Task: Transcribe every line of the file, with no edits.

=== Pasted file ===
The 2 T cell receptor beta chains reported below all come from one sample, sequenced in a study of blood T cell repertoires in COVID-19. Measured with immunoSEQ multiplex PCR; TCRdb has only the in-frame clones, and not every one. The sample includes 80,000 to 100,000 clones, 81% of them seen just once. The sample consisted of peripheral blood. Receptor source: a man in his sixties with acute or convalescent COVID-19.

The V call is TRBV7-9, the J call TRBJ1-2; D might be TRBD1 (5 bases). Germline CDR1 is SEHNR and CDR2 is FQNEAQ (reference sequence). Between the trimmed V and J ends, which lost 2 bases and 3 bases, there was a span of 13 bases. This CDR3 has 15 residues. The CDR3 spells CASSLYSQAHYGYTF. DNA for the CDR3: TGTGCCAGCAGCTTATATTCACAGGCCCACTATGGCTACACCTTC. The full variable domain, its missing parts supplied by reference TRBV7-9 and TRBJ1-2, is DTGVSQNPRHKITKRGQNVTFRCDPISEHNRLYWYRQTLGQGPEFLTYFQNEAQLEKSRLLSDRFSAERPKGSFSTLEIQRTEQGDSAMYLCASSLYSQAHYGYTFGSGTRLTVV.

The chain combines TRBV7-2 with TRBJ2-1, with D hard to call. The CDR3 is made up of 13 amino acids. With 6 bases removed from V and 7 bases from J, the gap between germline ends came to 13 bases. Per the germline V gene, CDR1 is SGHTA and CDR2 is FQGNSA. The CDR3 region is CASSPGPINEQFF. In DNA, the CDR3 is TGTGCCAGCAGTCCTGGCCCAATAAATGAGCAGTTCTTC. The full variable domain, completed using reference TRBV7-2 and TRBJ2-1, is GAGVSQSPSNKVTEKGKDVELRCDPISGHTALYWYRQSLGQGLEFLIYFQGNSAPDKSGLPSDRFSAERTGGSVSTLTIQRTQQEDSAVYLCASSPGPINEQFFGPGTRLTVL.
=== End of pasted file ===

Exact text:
The 2 T cell receptor beta chains reported below all come from one sample, sequenced in a study of blood T cell repertoires in COVID-19. Measured with immunoSEQ multiplex PCR; TCRdb has only the in-frame clones, and not every one. The sample includes 80,000 to 100,000 clones, 81% of them seen just once. The sample consisted of peripheral blood. Receptor source: a man in his sixties with acute or convalescent COVID-19.

The V call is TRBV7-9, the J call TRBJ1-2; D might be TRBD1 (5 bases). Germline CDR1 is SEHNR and CDR2 is FQNEAQ (reference sequence). Between the trimmed V and J ends, which lost 2 bases and 3 bases, there was a span of 13 bases. This CDR3 has 15 residues. The CDR3 spells CASSLYSQAHYGYTF. DNA for the CDR3: TGTGCCAGCAGCTTATATTCACAGGCCCACTATGGCTACACCTTC. The full variable domain, its missing parts supplied by reference TRBV7-9 and TRBJ1-2, is DTGVSQNPRHKITKRGQNVTFRCDPISEHNRLYWYRQTLGQGPEFLTYFQNEAQLEKSRLLSDRFSAERPKGSFSTLEIQRTEQGDSAMYLCASSLYSQAHYGYTFGSGTRLTVV.

The chain combines TRBV7-2 with TRBJ2-1, with D hard to call. The CDR3 is made up of 13 amino acids. With 6 bases removed from V and 7 bases from J, the gap between germline ends came to 13 bases. Per the germline V gene, CDR1 is SGHTA and CDR2 is FQGNSA. The CDR3 region is CASSPGPINEQFF. In DNA, the CDR3 is TGTGCCAGCAGTCCTGGCCCAATAAATGAGCAGTTCTTC. The full variable domain, completed using reference TRBV7-2 and TRBJ2-1, is GAGVSQSPSNKVTEKGKDVELRCDPISGHTALYWYRQSLGQGLEFLIYFQGNSAPDKSGLPSDRFSAERTGGSVSTLTIQRTQQEDSAVYLCASSPGPINEQFFGPGTRLTVL.